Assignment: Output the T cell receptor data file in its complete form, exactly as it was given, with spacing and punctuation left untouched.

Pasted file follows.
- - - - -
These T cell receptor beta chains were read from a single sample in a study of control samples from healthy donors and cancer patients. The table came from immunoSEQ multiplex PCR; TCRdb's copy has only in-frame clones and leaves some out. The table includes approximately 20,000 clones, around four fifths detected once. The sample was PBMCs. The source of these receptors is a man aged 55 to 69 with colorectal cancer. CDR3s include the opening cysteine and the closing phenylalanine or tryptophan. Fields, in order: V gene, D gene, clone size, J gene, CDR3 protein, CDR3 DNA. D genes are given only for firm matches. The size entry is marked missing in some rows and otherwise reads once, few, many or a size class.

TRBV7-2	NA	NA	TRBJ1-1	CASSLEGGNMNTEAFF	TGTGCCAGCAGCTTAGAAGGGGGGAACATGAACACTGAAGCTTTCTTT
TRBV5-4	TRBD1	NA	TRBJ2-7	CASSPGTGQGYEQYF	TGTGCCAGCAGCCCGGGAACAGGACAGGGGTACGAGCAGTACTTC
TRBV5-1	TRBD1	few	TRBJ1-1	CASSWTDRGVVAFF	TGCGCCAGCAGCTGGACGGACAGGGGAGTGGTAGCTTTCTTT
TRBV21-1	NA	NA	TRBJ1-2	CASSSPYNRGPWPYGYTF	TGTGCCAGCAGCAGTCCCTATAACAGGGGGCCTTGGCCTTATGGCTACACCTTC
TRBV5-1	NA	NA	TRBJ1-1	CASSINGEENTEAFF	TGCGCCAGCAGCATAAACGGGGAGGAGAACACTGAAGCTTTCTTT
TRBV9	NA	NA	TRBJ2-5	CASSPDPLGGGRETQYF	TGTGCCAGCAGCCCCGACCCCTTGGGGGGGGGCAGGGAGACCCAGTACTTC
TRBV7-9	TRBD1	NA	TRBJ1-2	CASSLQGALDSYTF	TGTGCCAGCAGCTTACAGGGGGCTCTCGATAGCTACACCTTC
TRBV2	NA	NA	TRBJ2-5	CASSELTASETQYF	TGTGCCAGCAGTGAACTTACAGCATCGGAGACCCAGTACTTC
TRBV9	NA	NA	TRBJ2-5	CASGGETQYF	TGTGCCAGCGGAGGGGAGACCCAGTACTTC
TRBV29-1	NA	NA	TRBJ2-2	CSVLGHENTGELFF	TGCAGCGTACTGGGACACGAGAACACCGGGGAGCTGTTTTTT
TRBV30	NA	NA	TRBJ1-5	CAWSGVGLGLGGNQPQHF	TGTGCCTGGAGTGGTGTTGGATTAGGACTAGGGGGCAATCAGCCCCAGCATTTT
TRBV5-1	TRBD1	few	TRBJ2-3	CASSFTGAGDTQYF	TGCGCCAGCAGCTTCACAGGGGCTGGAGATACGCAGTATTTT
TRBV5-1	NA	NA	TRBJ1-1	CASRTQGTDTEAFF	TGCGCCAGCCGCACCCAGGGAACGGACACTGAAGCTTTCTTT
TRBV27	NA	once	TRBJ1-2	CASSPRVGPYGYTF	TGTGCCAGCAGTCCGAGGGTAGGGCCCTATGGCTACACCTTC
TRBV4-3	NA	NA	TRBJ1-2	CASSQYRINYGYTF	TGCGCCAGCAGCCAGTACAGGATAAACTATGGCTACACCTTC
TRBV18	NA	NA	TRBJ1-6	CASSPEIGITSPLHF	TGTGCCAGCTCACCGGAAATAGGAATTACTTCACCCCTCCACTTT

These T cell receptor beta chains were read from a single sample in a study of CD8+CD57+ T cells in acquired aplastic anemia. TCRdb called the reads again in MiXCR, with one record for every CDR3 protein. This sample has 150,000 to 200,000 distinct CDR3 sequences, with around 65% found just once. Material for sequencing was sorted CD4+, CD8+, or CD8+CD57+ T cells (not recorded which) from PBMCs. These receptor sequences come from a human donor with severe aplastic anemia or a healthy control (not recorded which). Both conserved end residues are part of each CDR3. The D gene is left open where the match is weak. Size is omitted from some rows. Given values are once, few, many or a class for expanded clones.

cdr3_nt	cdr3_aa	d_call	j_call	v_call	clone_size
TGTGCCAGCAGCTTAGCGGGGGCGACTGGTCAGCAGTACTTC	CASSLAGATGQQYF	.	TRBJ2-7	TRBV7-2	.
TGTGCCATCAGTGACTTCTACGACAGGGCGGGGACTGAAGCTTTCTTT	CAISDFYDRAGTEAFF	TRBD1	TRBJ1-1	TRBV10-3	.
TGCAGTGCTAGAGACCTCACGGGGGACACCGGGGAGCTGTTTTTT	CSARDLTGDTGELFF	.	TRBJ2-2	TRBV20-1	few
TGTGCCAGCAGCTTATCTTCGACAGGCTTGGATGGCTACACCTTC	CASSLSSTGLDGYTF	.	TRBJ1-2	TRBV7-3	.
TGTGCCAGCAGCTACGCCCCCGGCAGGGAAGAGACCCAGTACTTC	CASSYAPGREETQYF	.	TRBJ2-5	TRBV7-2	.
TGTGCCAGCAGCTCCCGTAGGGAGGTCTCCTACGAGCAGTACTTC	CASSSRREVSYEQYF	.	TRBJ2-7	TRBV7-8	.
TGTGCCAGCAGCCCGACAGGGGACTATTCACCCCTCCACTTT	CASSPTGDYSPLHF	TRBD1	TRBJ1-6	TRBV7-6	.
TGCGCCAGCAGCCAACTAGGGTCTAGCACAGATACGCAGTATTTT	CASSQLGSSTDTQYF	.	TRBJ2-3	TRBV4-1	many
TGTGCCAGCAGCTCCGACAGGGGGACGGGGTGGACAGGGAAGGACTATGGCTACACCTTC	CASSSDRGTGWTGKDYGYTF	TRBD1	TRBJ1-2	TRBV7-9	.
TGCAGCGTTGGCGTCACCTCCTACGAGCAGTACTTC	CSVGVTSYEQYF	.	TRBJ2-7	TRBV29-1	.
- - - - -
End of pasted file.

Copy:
These T cell receptor beta chains were read from a single sample in a study of control samples from healthy donors and cancer patients. The table came from immunoSEQ multiplex PCR; TCRdb's copy has only in-frame clones and leaves some out. The table includes approximately 20,000 clones, around four fifths detected once. The sample was PBMCs. The source of these receptors is a man aged 55 to 69 with colorectal cancer. CDR3s include the opening cysteine and the closing phenylalanine or tryptophan. Fields, in order: V gene, D gene, clone size, J gene, CDR3 protein, CDR3 DNA. D genes are given only for firm matches. The size entry is marked missing in some rows and otherwise reads once, few, many or a size class.

TRBV7-2	NA	NA	TRBJ1-1	CASSLEGGNMNTEAFF	TGTGCCAGCAGCTTAGAAGGGGGGAACATGAACACTGAAGCTTTCTTT
TRBV5-4	TRBD1	NA	TRBJ2-7	CASSPGTGQGYEQYF	TGTGCCAGCAGCCCGGGAACAGGACAGGGGTACGAGCAGTACTTC
TRBV5-1	TRBD1	few	TRBJ1-1	CASSWTDRGVVAFF	TGCGCCAGCAGCTGGACGGACAGGGGAGTGGTAGCTTTCTTT
TRBV21-1	NA	NA	TRBJ1-2	CASSSPYNRGPWPYGYTF	TGTGCCAGCAGCAGTCCCTATAACAGGGGGCCTTGGCCTTATGGCTACACCTTC
TRBV5-1	NA	NA	TRBJ1-1	CASSINGEENTEAFF	TGCGCCAGCAGCATAAACGGGGAGGAGAACACTGAAGCTTTCTTT
TRBV9	NA	NA	TRBJ2-5	CASSPDPLGGGRETQYF	TGTGCCAGCAGCCCCGACCCCTTGGGGGGGGGCAGGGAGACCCAGTACTTC
TRBV7-9	TRBD1	NA	TRBJ1-2	CASSLQGALDSYTF	TGTGCCAGCAGCTTACAGGGGGCTCTCGATAGCTACACCTTC
TRBV2	NA	NA	TRBJ2-5	CASSELTASETQYF	TGTGCCAGCAGTGAACTTACAGCATCGGAGACCCAGTACTTC
TRBV9	NA	NA	TRBJ2-5	CASGGETQYF	TGTGCCAGCGGAGGGGAGACCCAGTACTTC
TRBV29-1	NA	NA	TRBJ2-2	CSVLGHENTGELFF	TGCAGCGTACTGGGACACGAGAACACCGGGGAGCTGTTTTTT
TRBV30	NA	NA	TRBJ1-5	CAWSGVGLGLGGNQPQHF	TGTGCCTGGAGTGGTGTTGGATTAGGACTAGGGGGCAATCAGCCCCAGCATTTT
TRBV5-1	TRBD1	few	TRBJ2-3	CASSFTGAGDTQYF	TGCGCCAGCAGCTTCACAGGGGCTGGAGATACGCAGTATTTT
TRBV5-1	NA	NA	TRBJ1-1	CASRTQGTDTEAFF	TGCGCCAGCCGCACCCAGGGAACGGACACTGAAGCTTTCTTT
TRBV27	NA	once	TRBJ1-2	CASSPRVGPYGYTF	TGTGCCAGCAGTCCGAGGGTAGGGCCCTATGGCTACACCTTC
TRBV4-3	NA	NA	TRBJ1-2	CASSQYRINYGYTF	TGCGCCAGCAGCCAGTACAGGATAAACTATGGCTACACCTTC
TRBV18	NA	NA	TRBJ1-6	CASSPEIGITSPLHF	TGTGCCAGCTCACCGGAAATAGGAATTACTTCACCCCTCCACTTT

These T cell receptor beta chains were read from a single sample in a study of CD8+CD57+ T cells in acquired aplastic anemia. TCRdb called the reads again in MiXCR, with one record for every CDR3 protein. This sample has 150,000 to 200,000 distinct CDR3 sequences, with around 65% found just once. Material for sequencing was sorted CD4+, CD8+, or CD8+CD57+ T cells (not recorded which) from PBMCs. These receptor sequences come from a human donor with severe aplastic anemia or a healthy control (not recorded which). Both conserved end residues are part of each CDR3. The D gene is left open where the match is weak. Size is omitted from some rows. Given values are once, few, many or a class for expanded clones.

cdr3_nt	cdr3_aa	d_call	j_call	v_call	clone_size
TGTGCCAGCAGCTTAGCGGGGGCGACTGGTCAGCAGTACTTC	CASSLAGATGQQYF	.	TRBJ2-7	TRBV7-2	.
TGTGCCATCAGTGACTTCTACGACAGGGCGGGGACTGAAGCTTTCTTT	CAISDFYDRAGTEAFF	TRBD1	TRBJ1-1	TRBV10-3	.
TGCAGTGCTAGAGACCTCACGGGGGACACCGGGGAGCTGTTTTTT	CSARDLTGDTGELFF	.	TRBJ2-2	TRBV20-1	few
TGTGCCAGCAGCTTATCTTCGACAGGCTTGGATGGCTACACCTTC	CASSLSSTGLDGYTF	.	TRBJ1-2	TRBV7-3	.
TGTGCCAGCAGCTACGCCCCCGGCAGGGAAGAGACCCAGTACTTC	CASSYAPGREETQYF	.	TRBJ2-5	TRBV7-2	.
TGTGCCAGCAGCTCCCGTAGGGAGGTCTCCTACGAGCAGTACTTC	CASSSRREVSYEQYF	.	TRBJ2-7	TRBV7-8	.
TGTGCCAGCAGCCCGACAGGGGACTATTCACCCCTCCACTTT	CASSPTGDYSPLHF	TRBD1	TRBJ1-6	TRBV7-6	.
TGCGCCAGCAGCCAACTAGGGTCTAGCACAGATACGCAGTATTTT	CASSQLGSSTDTQYF	.	TRBJ2-3	TRBV4-1	many
TGTGCCAGCAGCTCCGACAGGGGGACGGGGTGGACAGGGAAGGACTATGGCTACACCTTC	CASSSDRGTGWTGKDYGYTF	TRBD1	TRBJ1-2	TRBV7-9	.
TGCAGCGTTGGCGTCACCTCCTACGAGCAGTACTTC	CSVGVTSYEQYF	.	TRBJ2-7	TRBV29-1	.